Tag Archives: Peruvian

Cavy Champions: Victors’ photos from the 2014 Specialty shows

12 Sep

This is perhaps a little behind the curve, but I figure it’s always better late than never. The following gallery includes 22 photos of some of the best show cavies in the nation — the Best of Breed animals from the 2014 ACBA Specialty shows in Monroe, Washington. You can think of Specialty as a sort of national championship for guinea pigs. Although it is smaller than the ARBA National show — the official national championship for both guinea pigs and rabbits — Specialty is the largest single event dedicated exclusively to cavies. The 2015 Specialty will take place in Berea, Ohio on April 10-12.

All photos included in the gallery below are credited to the Journal of the American Cavy Breeders Association. The gallery includes photos from both the open show and the youth show, but you might notice that there are only 22 photographs, where there should be a total of 26. Unfortunately, we’re missing a couple of photos. We did have all 13 breeds represented in the open show, and all breeds but the Peruvian satin were represented in the youth show. However, for the open show, the Best of Breed silkie and teddy satin are not pictured; for the youth show, the Best of Breed silkie satin and white crested are not pictured.


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Summer heat a serious hazard for cavies

9 Jul

If you live in the U.S., chances are you’re experiencing a heat wave like what we saw in Utah last week. With high temperatures across the nation, it’s high time for a reminder about the potential danger heat poses to our cavy friends.

Cavies are indigenous to the Andes mountains in South America and are not equipped to tolerate a wide range of temperatures. Guinea pigs evolved in mountain top prairies and grasslands near the equator, absent the seasonal changes we see in most of North America. They adapted to live in a stable environment with temperatures that rarely drifted outside 65 – 75 degrees, with relative humidity below 50 percent. Consequently, cavies never really developed an effective cooling system that would allow their species to thrive in higher temperatures.

Because guinea pigs cannot cool themselves, heat is a seriously limiting factor for the species. Problems can arise when temperatures exceed 80 degrees — males are known to become sterile, and pregnant females can develop toxemia (an infection that develops in the uterus after the death of the fetuses) within three hours if deprived adequate water. Temperatures above 90 degrees can prove fatal.

Heat stroke is almost always fatal in cavies. Warning signs include excess drooling, extreme lethargy, and poor body condition (the cavy’s muscles will relax and, as described by the ACBA husbandry article, assume the characteristics of wilted lettuce). If your cavy develops these symptoms, a warm bath should be administered immediately. This may help cool the cavy sufficiently to save its life, though, again, heat stroke is almost always fatal. Never use cold water to attempt to rapidly cool a heat-distressed cavy. The sudden change in temperature may cause the animal to go into shock. Syringe-feeding a small portion of room-temperature water, or even Gatorade, may also prove helpful.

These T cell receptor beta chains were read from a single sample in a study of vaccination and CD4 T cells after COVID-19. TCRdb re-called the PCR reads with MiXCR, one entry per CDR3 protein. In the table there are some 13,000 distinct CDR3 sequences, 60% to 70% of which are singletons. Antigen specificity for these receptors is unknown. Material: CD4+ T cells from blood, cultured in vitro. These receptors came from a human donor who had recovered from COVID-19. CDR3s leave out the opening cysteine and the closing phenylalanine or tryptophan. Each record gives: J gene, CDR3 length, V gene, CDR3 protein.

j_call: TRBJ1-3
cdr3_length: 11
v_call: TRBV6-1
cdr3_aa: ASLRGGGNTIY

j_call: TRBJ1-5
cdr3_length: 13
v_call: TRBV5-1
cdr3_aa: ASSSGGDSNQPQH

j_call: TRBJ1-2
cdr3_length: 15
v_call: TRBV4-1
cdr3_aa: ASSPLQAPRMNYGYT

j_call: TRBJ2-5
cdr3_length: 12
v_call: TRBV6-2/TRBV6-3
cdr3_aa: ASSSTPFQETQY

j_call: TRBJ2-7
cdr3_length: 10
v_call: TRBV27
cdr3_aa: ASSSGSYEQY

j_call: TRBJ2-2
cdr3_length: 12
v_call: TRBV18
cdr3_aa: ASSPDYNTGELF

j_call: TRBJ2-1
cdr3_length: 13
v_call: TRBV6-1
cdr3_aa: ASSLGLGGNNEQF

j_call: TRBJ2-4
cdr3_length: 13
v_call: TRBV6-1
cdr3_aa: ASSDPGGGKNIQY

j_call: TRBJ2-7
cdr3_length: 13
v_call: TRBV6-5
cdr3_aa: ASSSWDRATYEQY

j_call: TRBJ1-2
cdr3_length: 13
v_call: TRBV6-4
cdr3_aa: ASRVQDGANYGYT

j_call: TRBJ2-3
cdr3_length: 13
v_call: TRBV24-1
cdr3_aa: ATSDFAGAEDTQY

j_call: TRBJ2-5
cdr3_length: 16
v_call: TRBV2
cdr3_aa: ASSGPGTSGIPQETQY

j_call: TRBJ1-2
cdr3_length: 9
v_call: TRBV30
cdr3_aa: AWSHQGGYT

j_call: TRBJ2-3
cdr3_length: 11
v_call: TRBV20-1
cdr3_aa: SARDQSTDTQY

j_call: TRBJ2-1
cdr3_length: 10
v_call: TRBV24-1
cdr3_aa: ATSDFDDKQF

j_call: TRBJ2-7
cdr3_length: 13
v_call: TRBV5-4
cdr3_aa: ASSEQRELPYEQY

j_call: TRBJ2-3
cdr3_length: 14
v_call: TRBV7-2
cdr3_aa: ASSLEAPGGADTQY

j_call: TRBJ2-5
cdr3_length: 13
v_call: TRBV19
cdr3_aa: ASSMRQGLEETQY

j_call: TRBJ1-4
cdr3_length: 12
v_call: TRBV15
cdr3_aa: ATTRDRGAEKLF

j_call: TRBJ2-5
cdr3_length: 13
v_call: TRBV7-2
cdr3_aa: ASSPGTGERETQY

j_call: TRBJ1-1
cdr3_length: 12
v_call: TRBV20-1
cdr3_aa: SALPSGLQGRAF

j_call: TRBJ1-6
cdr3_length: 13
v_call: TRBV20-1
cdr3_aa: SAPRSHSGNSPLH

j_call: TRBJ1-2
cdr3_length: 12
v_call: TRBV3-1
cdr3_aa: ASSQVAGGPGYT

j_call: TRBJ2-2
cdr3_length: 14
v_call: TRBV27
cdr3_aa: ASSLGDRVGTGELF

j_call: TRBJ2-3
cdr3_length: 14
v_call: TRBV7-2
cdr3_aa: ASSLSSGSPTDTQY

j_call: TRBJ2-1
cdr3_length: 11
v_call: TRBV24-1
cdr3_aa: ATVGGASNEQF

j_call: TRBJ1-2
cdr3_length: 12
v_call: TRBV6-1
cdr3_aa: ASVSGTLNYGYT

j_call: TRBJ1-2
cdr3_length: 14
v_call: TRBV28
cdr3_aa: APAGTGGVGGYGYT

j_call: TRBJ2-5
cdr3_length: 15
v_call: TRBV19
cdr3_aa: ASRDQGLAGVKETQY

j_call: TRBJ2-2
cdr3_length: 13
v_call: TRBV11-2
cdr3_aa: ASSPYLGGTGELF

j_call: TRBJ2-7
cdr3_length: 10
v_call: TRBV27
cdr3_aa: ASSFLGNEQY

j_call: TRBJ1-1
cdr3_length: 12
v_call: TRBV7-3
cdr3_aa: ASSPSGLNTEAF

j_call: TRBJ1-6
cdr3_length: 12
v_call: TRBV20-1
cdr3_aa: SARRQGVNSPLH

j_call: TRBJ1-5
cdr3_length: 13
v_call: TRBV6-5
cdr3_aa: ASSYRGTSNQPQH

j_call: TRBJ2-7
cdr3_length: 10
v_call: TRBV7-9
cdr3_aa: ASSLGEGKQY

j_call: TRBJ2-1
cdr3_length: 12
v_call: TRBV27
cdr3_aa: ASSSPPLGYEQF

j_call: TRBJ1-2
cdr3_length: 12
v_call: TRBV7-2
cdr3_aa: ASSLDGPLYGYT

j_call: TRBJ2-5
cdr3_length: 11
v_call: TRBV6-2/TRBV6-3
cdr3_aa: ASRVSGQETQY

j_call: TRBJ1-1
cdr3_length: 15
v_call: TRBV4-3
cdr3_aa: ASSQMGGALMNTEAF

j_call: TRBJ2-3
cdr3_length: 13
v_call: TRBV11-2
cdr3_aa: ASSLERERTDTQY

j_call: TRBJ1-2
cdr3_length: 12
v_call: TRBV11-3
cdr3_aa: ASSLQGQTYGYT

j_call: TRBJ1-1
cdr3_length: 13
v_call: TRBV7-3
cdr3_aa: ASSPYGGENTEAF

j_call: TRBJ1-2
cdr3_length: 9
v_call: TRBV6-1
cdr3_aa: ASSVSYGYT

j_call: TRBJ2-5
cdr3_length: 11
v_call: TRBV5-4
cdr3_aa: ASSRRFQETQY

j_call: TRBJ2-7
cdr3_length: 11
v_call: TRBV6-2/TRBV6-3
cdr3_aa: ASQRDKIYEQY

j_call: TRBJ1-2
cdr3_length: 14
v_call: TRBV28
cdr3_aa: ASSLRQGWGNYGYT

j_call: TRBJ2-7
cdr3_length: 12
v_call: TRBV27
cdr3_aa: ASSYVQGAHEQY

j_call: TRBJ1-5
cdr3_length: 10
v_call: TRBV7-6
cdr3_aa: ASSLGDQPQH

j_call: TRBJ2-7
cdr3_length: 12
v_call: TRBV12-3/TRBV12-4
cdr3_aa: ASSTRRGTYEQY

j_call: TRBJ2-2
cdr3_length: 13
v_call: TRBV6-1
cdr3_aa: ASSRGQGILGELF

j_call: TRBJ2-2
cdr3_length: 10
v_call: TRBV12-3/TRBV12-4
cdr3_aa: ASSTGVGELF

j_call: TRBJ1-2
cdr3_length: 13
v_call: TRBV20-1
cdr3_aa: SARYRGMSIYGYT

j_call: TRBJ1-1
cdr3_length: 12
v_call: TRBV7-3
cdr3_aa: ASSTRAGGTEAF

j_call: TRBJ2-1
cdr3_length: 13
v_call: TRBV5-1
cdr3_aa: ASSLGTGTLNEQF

On the other hand, guinea pigs cope relatively well with cold temperatures. Cool weather between 40 – 50 degrees does not seem to pose much of an issue — if they do get a bit chilly, cavies will huddle together to keep warm, and generally do just fine. Brief exposure to more extreme temperatures also does not seem to be an issue; however, prolonged exposure to cold can cause cavies to develop respiratory infections.

An interesting observation I have made: of all the common breeds of cavy in the U.S., the Peruvian seems by far the most susceptible to heat stroke. Cavies, like many related species, do have one limited method of cooling — they disperse heat by circulating extra blood through their ears. If you pay close attention, you can actually see blood flow in the ears increase during hot weather. This is, in my unscientific opinion, possibly the reason why all guinea pigs have bald spots on their necks, just behind the ears. Hair over the ears would prevent even this limited means of cooling from functioning effectively. The Peruvian’s thick frontal completely covers the head and ears at maturity. If you have Peruvians you are showing, keep a close eye on them during hot weather, especially if you are travelling, and consider pinning back the frontal with some bobby pins. If you’re not showing, trim the frontal back away from the ears.

Recognized U.S. Cavy Breeds

9 May

The ACBA recognizes 13 distinct breeds that are eligible for entry in sanctioned shows. While mixed-breed and unrecognized breeds make fine pets, it’s worth taking note of which breeds you can show if you’re interested in becoming involved with the fancy.

The breeds can be grouped together roughly based on hair length. Short- and long-haired breeds are relatively even — the ACBA recognizes six long-haired and five short haired breeds. Mid-length coats, which account for only two recognized breeds, are underrepresented in the U.S. Many breeds also have a satin counterpart with a gene that gives the breed softer, shinier hair. Satins are considered separate breeds, but are usually identical to the regular breed in everything except coat type.


Despite the name, the Abyssinian guinea pig has nothing to do with cats. In cavies, the Abyssinian breed sports stiff, medium-length hair that stands up to form distinct ridges. These ridges are formed by multiple whorls in the coat called rosettes. These rosettes and ridges are the breed’s defining characteristic, and the shape of the coat, as formed by the placement of rosettes on the animal’s body, is the primary characteristic by which this breed is judged.

The Abyssinian also has a satin counterpart, the Abyssinian Satin. Abyssinians represented about 9 percent of cavies shown at 2010 and 2011 conventions; Abyssinian satins represented about 3 percent of the same survey.

Because the rough, rosetted coat is a dominant gene, Abyssinian-like cavies are a relatively common sight at pet stores.